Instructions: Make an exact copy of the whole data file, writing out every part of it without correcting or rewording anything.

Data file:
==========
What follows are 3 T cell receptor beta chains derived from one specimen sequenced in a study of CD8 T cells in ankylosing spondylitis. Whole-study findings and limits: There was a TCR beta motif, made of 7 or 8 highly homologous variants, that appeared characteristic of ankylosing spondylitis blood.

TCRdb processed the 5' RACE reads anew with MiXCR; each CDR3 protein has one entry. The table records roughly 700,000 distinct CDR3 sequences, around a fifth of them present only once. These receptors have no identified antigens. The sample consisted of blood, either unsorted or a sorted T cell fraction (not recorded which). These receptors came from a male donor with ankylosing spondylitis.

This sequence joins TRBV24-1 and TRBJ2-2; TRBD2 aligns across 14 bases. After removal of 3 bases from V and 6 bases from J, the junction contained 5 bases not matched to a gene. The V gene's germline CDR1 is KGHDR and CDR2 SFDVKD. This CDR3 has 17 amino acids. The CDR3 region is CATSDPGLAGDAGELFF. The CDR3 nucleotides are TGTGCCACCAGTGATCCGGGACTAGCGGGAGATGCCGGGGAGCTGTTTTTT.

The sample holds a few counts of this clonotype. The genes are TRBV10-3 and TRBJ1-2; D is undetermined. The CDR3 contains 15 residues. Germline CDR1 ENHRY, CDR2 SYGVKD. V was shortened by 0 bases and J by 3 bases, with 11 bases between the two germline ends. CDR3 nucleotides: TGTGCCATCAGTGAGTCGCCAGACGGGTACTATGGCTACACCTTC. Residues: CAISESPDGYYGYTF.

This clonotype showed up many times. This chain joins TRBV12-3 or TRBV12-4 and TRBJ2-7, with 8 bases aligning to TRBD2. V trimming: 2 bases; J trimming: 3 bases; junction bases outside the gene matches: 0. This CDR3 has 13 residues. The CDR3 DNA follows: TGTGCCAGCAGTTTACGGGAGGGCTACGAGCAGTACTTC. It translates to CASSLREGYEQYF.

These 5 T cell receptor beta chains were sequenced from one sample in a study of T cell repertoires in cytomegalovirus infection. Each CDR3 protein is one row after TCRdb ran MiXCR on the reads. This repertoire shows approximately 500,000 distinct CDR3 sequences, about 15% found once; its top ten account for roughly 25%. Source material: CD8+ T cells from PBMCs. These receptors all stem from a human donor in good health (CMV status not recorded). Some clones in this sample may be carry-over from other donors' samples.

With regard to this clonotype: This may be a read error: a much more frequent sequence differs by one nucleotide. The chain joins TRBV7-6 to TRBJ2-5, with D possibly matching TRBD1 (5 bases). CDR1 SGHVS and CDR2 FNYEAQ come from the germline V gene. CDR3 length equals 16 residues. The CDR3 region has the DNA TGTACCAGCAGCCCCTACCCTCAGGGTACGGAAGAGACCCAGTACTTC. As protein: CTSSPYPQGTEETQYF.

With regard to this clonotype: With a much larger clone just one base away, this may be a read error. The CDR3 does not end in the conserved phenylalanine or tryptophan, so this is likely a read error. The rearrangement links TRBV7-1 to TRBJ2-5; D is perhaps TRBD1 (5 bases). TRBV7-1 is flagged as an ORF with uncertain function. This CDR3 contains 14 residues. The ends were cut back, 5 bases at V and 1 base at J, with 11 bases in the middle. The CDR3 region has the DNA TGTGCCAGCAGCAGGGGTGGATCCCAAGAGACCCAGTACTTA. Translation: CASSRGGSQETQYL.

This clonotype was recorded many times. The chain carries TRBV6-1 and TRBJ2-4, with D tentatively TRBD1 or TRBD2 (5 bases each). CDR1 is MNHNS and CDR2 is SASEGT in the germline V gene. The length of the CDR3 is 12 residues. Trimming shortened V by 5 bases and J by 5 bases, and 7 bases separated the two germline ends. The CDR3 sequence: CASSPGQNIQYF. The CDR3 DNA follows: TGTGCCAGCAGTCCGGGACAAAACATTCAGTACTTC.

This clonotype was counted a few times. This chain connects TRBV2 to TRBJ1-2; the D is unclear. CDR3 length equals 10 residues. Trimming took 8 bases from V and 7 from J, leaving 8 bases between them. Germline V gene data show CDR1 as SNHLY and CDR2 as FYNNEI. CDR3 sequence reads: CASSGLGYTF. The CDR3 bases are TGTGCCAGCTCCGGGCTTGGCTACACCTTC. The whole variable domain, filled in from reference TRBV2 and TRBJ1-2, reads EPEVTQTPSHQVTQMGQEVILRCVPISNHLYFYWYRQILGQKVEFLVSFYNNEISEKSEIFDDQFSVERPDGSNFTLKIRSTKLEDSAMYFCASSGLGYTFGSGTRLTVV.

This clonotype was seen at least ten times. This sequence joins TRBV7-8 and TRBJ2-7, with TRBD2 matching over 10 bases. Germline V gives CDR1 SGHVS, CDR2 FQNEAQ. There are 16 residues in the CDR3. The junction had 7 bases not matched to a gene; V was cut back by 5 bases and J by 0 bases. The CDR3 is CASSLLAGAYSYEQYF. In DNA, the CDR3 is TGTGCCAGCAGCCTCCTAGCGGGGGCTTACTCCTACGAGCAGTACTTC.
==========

What follows are 3 T cell receptor beta chains derived from one specimen sequenced in a study of CD8 T cells in ankylosing spondylitis. Whole-study findings and limits: There was a TCR beta motif, made of 7 or 8 highly homologous variants, that appeared characteristic of ankylosing spondylitis blood.

TCRdb processed the 5' RACE reads anew with MiXCR; each CDR3 protein has one entry. The table records roughly 700,000 distinct CDR3 sequences, around a fifth of them present only once. These receptors have no identified antigens. The sample consisted of blood, either unsorted or a sorted T cell fraction (not recorded which). These receptors came from a male donor with ankylosing spondylitis.

This sequence joins TRBV24-1 and TRBJ2-2; TRBD2 aligns across 14 bases. After removal of 3 bases from V and 6 bases from J, the junction contained 5 bases not matched to a gene. The V gene's germline CDR1 is KGHDR and CDR2 SFDVKD. This CDR3 has 17 amino acids. The CDR3 region is CATSDPGLAGDAGELFF. The CDR3 nucleotides are TGTGCCACCAGTGATCCGGGACTAGCGGGAGATGCCGGGGAGCTGTTTTTT.

The sample holds a few counts of this clonotype. The genes are TRBV10-3 and TRBJ1-2; D is undetermined. The CDR3 contains 15 residues. Germline CDR1 ENHRY, CDR2 SYGVKD. V was shortened by 0 bases and J by 3 bases, with 11 bases between the two germline ends. CDR3 nucleotides: TGTGCCATCAGTGAGTCGCCAGACGGGTACTATGGCTACACCTTC. Residues: CAISESPDGYYGYTF.

This clonotype showed up many times. This chain joins TRBV12-3 or TRBV12-4 and TRBJ2-7, with 8 bases aligning to TRBD2. V trimming: 2 bases; J trimming: 3 bases; junction bases outside the gene matches: 0. This CDR3 has 13 residues. The CDR3 DNA follows: TGTGCCAGCAGTTTACGGGAGGGCTACGAGCAGTACTTC. It translates to CASSLREGYEQYF.

These 5 T cell receptor beta chains were sequenced from one sample in a study of T cell repertoires in cytomegalovirus infection. Each CDR3 protein is one row after TCRdb ran MiXCR on the reads. This repertoire shows approximately 500,000 distinct CDR3 sequences, about 15% found once; its top ten account for roughly 25%. Source material: CD8+ T cells from PBMCs. These receptors all stem from a human donor in good health (CMV status not recorded). Some clones in this sample may be carry-over from other donors' samples.

With regard to this clonotype: This may be a read error: a much more frequent sequence differs by one nucleotide. The chain joins TRBV7-6 to TRBJ2-5, with D possibly matching TRBD1 (5 bases). CDR1 SGHVS and CDR2 FNYEAQ come from the germline V gene. CDR3 length equals 16 residues. The CDR3 region has the DNA TGTACCAGCAGCCCCTACCCTCAGGGTACGGAAGAGACCCAGTACTTC. As protein: CTSSPYPQGTEETQYF.

With regard to this clonotype: With a much larger clone just one base away, this may be a read error. The CDR3 does not end in the conserved phenylalanine or tryptophan, so this is likely a read error. The rearrangement links TRBV7-1 to TRBJ2-5; D is perhaps TRBD1 (5 bases). TRBV7-1 is flagged as an ORF with uncertain function. This CDR3 contains 14 residues. The ends were cut back, 5 bases at V and 1 base at J, with 11 bases in the middle. The CDR3 region has the DNA TGTGCCAGCAGCAGGGGTGGATCCCAAGAGACCCAGTACTTA. Translation: CASSRGGSQETQYL.

This clonotype was recorded many times. The chain carries TRBV6-1 and TRBJ2-4, with D tentatively TRBD1 or TRBD2 (5 bases each). CDR1 is MNHNS and CDR2 is SASEGT in the germline V gene. The length of the CDR3 is 12 residues. Trimming shortened V by 5 bases and J by 5 bases, and 7 bases separated the two germline ends. The CDR3 sequence: CASSPGQNIQYF. The CDR3 DNA follows: TGTGCCAGCAGTCCGGGACAAAACATTCAGTACTTC.

This clonotype was counted a few times. This chain connects TRBV2 to TRBJ1-2; the D is unclear. CDR3 length equals 10 residues. Trimming took 8 bases from V and 7 from J, leaving 8 bases between them. Germline V gene data show CDR1 as SNHLY and CDR2 as FYNNEI. CDR3 sequence reads: CASSGLGYTF. The CDR3 bases are TGTGCCAGCTCCGGGCTTGGCTACACCTTC. The whole variable domain, filled in from reference TRBV2 and TRBJ1-2, reads EPEVTQTPSHQVTQMGQEVILRCVPISNHLYFYWYRQILGQKVEFLVSFYNNEISEKSEIFDDQFSVERPDGSNFTLKIRSTKLEDSAMYFCASSGLGYTFGSGTRLTVV.

This clonotype was seen at least ten times. This sequence joins TRBV7-8 and TRBJ2-7, with TRBD2 matching over 10 bases. Germline V gives CDR1 SGHVS, CDR2 FQNEAQ. There are 16 residues in the CDR3. The junction had 7 bases not matched to a gene; V was cut back by 5 bases and J by 0 bases. The CDR3 is CASSLLAGAYSYEQYF. In DNA, the CDR3 is TGTGCCAGCAGCCTCCTAGCGGGGGCTTACTCCTACGAGCAGTACTTC.